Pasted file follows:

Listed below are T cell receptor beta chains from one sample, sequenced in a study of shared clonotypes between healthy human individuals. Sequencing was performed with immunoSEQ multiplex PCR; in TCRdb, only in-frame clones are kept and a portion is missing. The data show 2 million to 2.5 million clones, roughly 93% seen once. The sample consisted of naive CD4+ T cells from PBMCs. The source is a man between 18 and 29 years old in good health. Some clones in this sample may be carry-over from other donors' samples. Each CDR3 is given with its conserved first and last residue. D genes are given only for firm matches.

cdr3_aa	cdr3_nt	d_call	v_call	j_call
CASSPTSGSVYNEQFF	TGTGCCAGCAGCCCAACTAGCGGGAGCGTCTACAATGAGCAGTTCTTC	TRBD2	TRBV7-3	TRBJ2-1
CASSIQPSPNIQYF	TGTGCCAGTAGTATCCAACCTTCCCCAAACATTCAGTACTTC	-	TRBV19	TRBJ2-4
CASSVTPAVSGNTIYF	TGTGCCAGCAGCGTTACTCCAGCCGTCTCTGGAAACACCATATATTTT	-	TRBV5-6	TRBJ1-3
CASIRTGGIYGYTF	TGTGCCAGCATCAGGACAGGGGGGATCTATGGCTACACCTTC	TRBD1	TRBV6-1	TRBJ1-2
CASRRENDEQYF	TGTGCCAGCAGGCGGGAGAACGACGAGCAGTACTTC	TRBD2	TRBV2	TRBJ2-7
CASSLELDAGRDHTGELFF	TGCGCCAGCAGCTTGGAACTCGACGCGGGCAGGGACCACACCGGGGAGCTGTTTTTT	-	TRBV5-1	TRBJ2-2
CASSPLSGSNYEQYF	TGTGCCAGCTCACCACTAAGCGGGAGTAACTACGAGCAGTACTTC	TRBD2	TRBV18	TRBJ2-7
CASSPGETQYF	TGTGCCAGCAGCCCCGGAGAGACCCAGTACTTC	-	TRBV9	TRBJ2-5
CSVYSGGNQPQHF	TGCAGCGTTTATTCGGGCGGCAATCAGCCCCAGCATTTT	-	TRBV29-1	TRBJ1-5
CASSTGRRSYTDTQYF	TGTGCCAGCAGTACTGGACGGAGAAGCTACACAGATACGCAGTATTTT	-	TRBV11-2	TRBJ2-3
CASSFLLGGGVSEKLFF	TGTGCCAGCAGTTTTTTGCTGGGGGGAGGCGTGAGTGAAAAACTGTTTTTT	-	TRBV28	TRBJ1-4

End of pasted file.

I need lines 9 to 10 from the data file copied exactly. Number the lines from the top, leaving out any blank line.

CASSPLSGSNYEQYF	TGTGCCAGCTCACCACTAAGCGGGAGTAACTACGAGCAGTACTTC	TRBD2	TRBV18	TRBJ2-7
CASSPGETQYF	TGTGCCAGCAGCCCCGGAGAGACCCAGTACTTC	-	TRBV9	TRBJ2-5